So what is interesting enough about all this to talk about on a blog about stories? My point, as always, is the power of a story. Hillary being a weak candidate is intended to be a self-fulfilling prophecy. If enough people start telling the story, maybe she'll become a weak candidate. Certainly she won't have any serious competition until enough people start saying it. You'll notice there are, as yet, no Democratic governors running against her, but maybe one could be lured into the race if she seems crippled.
And now, there are polls to point to that say she's a weak candidate. That's the self-fulfilling part. Of course the polls are down, because there's been nothing but negative news about Hillary. But with the polls down, now you can have more articles about how she's crippled, and that will bring the polls down more...
So, what does Hillary need to do about it? She needs a story. So far, she's been playing defense. She's been issuing silly explanations of the emails thing (she didn't want to carry two devices? c'mon), and recently she apologized. That might make the emails story old news, but she needs to come up with something that is a new story. You can't fight a story by telling people it's a bad story. You counter a story with another story.
But how do you come up with a story? Journalists practically refuse to cover policy as a story, even though kind of the whole point of an election is to allow voters to choose between policies. To get any traction with policy -- to make a story out of it -- you have to say something really outrageously stupid, like "I'm going to deport all 11 million illegal immigrants" or "I think we should seriously consider building a wall along the Canadian border."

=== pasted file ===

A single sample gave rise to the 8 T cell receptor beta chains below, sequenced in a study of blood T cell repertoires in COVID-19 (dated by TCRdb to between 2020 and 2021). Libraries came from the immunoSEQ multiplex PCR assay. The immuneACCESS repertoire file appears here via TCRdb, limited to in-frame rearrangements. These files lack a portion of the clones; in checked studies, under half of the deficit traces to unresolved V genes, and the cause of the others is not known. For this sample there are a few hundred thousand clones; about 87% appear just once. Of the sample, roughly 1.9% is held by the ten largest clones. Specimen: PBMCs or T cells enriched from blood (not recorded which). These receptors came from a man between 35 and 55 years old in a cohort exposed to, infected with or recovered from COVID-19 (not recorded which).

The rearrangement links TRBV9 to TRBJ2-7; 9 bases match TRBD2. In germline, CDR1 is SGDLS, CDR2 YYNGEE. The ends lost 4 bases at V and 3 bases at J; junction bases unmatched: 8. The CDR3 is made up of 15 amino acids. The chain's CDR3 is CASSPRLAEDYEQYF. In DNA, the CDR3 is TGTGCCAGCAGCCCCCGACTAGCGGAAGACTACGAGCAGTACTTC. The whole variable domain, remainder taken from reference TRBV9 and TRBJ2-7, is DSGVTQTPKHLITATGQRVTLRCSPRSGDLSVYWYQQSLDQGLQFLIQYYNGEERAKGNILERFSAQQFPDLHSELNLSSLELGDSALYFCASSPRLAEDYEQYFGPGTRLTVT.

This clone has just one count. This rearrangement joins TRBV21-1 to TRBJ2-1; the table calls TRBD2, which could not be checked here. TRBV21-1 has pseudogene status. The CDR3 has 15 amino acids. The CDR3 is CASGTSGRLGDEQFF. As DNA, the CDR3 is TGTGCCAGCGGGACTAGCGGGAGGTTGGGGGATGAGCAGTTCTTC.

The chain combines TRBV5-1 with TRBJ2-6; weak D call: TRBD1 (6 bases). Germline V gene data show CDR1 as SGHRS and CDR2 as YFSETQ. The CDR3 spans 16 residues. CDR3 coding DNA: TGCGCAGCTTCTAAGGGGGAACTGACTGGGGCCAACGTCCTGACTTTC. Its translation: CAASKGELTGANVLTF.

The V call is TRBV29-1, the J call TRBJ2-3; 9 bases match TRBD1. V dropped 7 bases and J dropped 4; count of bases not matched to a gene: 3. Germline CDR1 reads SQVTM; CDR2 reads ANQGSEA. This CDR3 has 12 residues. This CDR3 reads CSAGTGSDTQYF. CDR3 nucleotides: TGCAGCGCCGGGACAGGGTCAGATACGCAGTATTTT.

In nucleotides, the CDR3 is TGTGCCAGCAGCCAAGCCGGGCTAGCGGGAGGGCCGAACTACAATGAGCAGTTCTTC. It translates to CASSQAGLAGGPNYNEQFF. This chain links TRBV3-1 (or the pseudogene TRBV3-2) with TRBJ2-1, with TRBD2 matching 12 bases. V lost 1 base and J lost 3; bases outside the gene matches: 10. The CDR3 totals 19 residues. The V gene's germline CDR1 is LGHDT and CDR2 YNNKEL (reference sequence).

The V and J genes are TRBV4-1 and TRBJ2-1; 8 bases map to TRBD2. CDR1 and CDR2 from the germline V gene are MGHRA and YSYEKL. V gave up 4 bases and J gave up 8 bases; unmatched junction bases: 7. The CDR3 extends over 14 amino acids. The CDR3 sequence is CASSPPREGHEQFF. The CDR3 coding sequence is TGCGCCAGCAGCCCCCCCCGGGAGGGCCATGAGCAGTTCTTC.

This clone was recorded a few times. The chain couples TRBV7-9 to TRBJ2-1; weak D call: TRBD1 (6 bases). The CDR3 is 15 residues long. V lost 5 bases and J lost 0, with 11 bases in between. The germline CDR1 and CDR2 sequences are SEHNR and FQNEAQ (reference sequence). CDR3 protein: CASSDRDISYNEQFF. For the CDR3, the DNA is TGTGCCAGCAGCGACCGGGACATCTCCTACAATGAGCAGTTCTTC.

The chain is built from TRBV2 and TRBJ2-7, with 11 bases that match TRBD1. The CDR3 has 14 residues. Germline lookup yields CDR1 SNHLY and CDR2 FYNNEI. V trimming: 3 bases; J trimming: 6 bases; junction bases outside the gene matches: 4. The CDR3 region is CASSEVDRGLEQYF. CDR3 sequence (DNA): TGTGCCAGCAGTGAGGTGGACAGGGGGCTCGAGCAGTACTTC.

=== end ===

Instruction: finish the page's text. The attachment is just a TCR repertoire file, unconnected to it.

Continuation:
Or at least, you have to say something daring. E.g. Hillary says "I'm not only going to embrace and defend Obamacare, I'm going to extend it." "I'm not only going to defend investment in solar power, I'm going to double down. Because, y'know, it's a huge success, and nothing would be better for our national security if the Russians and the Arabs stopped making a ton of money selling oil."
(I'm a big fan of Democrats selling alternative energy as a national security issue, rather than solely as a climate issue. If the world didn't run on oil, Saddam Hussein would have been no more than an irritant, Isis would run out of money, and Russia wouldn't be able to afford to invade Ukraine. People are willing to spend bazillions of dollars to blow up bearded guys with AK-47's, why not spend some money bankrupting the real enemy? "Let's stop putting money in the pockets of people who hate us" is a better story to convince independents and even Republicans with.)
But I'm not sure it's even important what the policy thing is, so long as you can turn the story into "Hillary has a bold proposal." The message should be "I have opinions, I have guts, I have new ideas." Americans always want to hear that the candidate has guts and new ideas. Guts and new ideas are practically the American religion. That's why so many people dig Donald Trump. He's an irresponsible blowhard, and he really wants to stand on a balcony in front of a crowd, but at least he's saying what he really thinks, and he's not toeing the party line.
Change the story, save the world.
Politics is story-telling.